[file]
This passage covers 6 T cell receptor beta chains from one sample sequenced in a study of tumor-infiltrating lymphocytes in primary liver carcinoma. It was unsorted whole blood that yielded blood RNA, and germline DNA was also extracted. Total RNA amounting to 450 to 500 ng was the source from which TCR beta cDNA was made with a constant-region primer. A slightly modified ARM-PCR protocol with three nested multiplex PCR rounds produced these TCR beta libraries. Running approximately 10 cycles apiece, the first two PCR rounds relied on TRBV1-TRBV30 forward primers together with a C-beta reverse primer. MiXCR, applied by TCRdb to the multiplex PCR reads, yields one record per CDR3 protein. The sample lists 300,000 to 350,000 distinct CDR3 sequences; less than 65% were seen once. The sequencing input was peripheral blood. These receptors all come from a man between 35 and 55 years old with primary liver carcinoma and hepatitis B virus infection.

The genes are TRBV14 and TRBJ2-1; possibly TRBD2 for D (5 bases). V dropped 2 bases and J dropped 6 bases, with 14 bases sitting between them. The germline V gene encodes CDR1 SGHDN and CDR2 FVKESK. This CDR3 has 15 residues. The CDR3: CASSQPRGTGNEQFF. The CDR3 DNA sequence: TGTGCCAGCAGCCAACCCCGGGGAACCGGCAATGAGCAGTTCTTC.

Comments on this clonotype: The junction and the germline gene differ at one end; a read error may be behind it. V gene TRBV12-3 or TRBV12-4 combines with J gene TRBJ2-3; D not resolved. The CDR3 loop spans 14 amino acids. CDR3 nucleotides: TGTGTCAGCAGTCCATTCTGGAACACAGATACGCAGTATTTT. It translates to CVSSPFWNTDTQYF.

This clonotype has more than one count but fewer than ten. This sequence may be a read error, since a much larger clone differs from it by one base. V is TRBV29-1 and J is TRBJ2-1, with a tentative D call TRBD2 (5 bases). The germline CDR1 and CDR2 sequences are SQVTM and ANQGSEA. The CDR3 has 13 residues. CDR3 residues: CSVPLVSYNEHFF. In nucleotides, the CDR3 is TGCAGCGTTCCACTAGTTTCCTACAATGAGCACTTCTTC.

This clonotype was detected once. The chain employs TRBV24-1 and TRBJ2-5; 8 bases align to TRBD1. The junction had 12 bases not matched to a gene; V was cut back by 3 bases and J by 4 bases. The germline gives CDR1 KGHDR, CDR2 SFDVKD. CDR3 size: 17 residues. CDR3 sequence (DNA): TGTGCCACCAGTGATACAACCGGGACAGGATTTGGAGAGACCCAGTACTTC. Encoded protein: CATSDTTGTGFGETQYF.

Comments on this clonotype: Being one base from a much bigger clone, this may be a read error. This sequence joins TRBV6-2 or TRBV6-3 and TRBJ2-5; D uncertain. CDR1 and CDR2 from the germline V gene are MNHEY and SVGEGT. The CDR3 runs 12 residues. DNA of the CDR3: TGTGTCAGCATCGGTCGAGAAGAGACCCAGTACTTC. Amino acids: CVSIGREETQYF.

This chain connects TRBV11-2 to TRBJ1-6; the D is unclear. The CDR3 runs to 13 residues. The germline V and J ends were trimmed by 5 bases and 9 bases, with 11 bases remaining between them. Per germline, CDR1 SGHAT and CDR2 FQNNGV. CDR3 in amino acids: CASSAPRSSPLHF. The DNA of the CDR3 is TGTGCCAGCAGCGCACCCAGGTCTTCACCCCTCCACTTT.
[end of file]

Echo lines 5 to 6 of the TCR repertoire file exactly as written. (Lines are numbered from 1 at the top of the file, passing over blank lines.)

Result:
This clonotype was detected once. The chain employs TRBV24-1 and TRBJ2-5; 8 bases align to TRBD1. The junction had 12 bases not matched to a gene; V was cut back by 3 bases and J by 4 bases. The germline gives CDR1 KGHDR, CDR2 SFDVKD. CDR3 size: 17 residues. CDR3 sequence (DNA): TGTGCCACCAGTGATACAACCGGGACAGGATTTGGAGAGACCCAGTACTTC. Encoded protein: CATSDTTGTGFGETQYF.

Comments on this clonotype: Being one base from a much bigger clone, this may be a read error. This sequence joins TRBV6-2 or TRBV6-3 and TRBJ2-5; D uncertain. CDR1 and CDR2 from the germline V gene are MNHEY and SVGEGT. The CDR3 runs 12 residues. DNA of the CDR3: TGTGTCAGCATCGGTCGAGAAGAGACCCAGTACTTC. Amino acids: CVSIGREETQYF.